Now that Conservative Judaism is O.K. with livestreaming, how is it different from Reform?
Conservative and Reform Judaism — the United States’ two biggest egalitarian denominations — have been converging for decades. Now coronavirus has wiped out yet another difference between them.
Even before the pandemic, Reform communities had embraced streaming services. Conservative synagogues, however, mostly avoided it in order to keep technology from creeping into Shabbat observance.
Now the Conservative movement has ruled that streaming on Shabbat and holidays is allowed, and that one can fulfill one’s obligations in prayer by following along with a service over Zoom.
There are many caveats in the decision, which the movement said was in the works before the pandemic. For instance, the video system cannot be set up on Shabbat or a holiday. It has to be already running, or turned on by a timer.
The announcement of the decision came as Rabbi Rick Jacobs, the leader of the Reform movement, said he was willing to consider merging part of his movement’s synagogue organization with the counterpart groups of other denominations — a move that scholars have predicted for decades, and which they think could lead to a broader merging of the Jewish egalitarian community.
The two developments brought into sharp relief a question that is being confronted by Conservative and Reform congregations, which have increasingly cross-pollinated and drawn on the same sources of innovation in updating their liturgies and approach to prayer.
What are the remaining differences between the two movements now?
This is the defining issue that separates them. The Reform movement allows its rabbis to officiate interfaith weddings, while the Conservative movement does not. Only in 2018 did the Conservative movement lift a ban on its rabbis attending interfaith weddings.
Some Conservative rabbis have broken with the movement over interfaith marriage, and some have been expelled for officiating interfaith weddings. It’s one of the few things that can still get you kicked out of the movement. Yet there are an increasing number who are pushing for the movement to officially allow rabbis to officiate these ceremonies.
Prayer and liturgy
In general, Conservative services have more Hebrew, and Reform services have more English. But this has changed over the years: Reform prayer books have included more Hebrew with each new edition, while Conservative synagogues continue to incorporate English translations of prayers or nondenominational worship texts in their services.
There are still minor differences in the texts the two movements use. Conservative synagogues often recite a fuller version of certain prayers than Reform ones, or pray entire services — like the first service of Shabbat morning — that Reform synagogues skip. For example, the Reform movement has updated the second blessing of the Amidah, the centerpiece of the Jewish prayer service. Instead of blessing God for being able to give life to the dead — the original blessing that the Conservative movement still uses — the Reform movement changed the language: Blessed are you God, for granting life to all things.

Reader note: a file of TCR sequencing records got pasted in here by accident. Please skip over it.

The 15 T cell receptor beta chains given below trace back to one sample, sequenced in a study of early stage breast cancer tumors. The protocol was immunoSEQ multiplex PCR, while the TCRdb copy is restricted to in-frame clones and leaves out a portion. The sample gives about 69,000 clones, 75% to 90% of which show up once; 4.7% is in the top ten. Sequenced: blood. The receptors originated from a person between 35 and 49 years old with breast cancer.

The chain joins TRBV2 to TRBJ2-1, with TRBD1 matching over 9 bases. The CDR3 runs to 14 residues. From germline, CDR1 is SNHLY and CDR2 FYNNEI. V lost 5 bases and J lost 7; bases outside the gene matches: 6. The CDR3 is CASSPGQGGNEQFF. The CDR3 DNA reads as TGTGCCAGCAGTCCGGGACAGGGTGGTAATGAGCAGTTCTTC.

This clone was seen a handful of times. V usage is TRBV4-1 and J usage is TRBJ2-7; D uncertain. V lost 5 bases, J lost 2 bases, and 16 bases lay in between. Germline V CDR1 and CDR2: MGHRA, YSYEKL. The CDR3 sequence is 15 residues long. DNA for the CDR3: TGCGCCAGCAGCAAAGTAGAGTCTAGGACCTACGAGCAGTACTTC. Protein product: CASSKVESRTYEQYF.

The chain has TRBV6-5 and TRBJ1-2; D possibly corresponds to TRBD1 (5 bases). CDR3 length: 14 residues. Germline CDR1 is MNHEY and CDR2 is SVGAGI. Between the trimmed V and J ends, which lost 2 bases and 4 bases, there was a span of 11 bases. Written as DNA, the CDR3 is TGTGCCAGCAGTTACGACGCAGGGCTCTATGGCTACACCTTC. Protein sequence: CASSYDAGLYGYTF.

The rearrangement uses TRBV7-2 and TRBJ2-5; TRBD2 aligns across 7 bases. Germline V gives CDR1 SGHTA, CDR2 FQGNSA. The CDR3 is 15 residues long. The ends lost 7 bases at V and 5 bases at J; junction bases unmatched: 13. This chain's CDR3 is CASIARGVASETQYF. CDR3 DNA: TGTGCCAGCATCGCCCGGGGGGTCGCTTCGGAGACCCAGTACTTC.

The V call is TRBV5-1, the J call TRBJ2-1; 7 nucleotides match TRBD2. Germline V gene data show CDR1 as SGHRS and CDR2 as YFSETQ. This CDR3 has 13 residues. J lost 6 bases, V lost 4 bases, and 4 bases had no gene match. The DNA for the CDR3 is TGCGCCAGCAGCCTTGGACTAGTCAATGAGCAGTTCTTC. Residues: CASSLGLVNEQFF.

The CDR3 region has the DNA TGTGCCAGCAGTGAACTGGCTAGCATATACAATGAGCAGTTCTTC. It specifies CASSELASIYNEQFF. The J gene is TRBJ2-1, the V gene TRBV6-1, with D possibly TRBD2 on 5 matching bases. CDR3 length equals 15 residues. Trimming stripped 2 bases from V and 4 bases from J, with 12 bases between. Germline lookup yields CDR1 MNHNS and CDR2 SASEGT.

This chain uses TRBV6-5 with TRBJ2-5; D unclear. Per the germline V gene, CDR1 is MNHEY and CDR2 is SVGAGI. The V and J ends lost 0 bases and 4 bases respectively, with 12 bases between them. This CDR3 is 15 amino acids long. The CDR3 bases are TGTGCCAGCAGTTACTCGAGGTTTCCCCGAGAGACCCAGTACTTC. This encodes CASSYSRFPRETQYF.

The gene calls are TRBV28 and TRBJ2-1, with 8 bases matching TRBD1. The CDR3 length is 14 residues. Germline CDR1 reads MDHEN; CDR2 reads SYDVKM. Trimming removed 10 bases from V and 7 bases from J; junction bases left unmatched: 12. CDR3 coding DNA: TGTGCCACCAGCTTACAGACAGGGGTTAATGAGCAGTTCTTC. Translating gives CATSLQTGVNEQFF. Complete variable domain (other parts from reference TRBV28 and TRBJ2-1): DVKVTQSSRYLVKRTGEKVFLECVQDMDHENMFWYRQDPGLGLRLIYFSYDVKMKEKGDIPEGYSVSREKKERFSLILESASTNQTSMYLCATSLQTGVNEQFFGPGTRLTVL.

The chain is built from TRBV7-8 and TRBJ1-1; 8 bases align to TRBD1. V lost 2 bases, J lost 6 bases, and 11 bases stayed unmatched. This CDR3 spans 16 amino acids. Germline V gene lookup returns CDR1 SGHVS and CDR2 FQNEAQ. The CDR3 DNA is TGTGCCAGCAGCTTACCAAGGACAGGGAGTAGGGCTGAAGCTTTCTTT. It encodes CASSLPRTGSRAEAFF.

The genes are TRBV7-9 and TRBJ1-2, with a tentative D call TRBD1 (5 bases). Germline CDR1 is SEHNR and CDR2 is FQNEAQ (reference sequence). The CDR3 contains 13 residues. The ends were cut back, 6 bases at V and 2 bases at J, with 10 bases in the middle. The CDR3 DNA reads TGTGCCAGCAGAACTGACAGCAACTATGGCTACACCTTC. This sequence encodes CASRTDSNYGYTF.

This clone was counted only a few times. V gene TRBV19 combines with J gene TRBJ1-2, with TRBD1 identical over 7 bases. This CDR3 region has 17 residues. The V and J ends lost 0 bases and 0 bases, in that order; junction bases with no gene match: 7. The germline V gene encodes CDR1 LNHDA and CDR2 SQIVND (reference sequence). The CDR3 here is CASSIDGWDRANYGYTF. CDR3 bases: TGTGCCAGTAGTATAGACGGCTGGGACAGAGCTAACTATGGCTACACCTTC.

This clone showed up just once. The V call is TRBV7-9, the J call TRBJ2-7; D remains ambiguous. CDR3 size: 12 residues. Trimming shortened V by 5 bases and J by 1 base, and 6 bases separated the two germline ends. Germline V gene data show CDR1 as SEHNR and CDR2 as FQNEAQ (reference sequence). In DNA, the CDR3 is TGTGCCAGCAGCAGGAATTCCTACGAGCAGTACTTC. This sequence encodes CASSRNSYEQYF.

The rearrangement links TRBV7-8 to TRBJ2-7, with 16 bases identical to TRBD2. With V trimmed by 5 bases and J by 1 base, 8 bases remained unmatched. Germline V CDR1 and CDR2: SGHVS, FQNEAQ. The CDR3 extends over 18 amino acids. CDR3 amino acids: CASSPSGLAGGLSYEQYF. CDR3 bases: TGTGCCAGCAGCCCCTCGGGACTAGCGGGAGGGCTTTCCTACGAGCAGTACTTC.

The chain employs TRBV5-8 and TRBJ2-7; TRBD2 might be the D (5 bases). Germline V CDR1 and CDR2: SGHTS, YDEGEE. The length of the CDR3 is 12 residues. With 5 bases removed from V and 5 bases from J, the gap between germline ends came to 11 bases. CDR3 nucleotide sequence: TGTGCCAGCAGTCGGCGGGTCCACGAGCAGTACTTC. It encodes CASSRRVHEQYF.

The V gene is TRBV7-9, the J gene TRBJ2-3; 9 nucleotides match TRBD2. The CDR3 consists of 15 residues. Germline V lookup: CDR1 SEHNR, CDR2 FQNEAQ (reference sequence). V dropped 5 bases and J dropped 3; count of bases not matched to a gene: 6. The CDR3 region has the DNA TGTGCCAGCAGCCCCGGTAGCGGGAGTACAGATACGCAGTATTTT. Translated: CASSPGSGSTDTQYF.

Conservative synagogues once completely forbade the playing of musical instruments during the service, while the Reform movement has consistently put music at the center of its worship, from church-style organs in classical Reform temples to the heyday of Debbie Friedman in the 1990s.
Now, Conservative synagogues have begun to embrace musical services, especially on Friday nights, during the Kabbalat Shabbat services, which have historically involved beautiful melodies.
The Reform movement considers someone a Jew if either of their parents is Jewish. The Conservative movement considers someone Jewish only if they have a Jewish mother. Both movements consider converts to be Jewish — more on that below.
Approaches to conversion vary widely within each movement, but in general, some broad differences remain. Conservative rabbis are more likely to require that male converts undergo circumcision if they are not circumcised or hatafat dam, a ceremony in which a pinprick of blood is drawn from the foreskin area, to symbolize the classic circumcision ceremony. Reform Judaism does not require converts to undergo circumcision.
Still, some metropolitan areas have multi-denominational conversion panels, for which member rabbis agree to adhere to a uniform conversion process regardless of their movement or affiliation.
Conservative Jews — and Conservative institutions — are generally more likely to abide by the full rules of kashrut than their Reform counterparts. Reform synagogues may not keep a strictly kosher kitchen, but many forbid shellfish and pork — foods forbidden in the Bible — on their premises.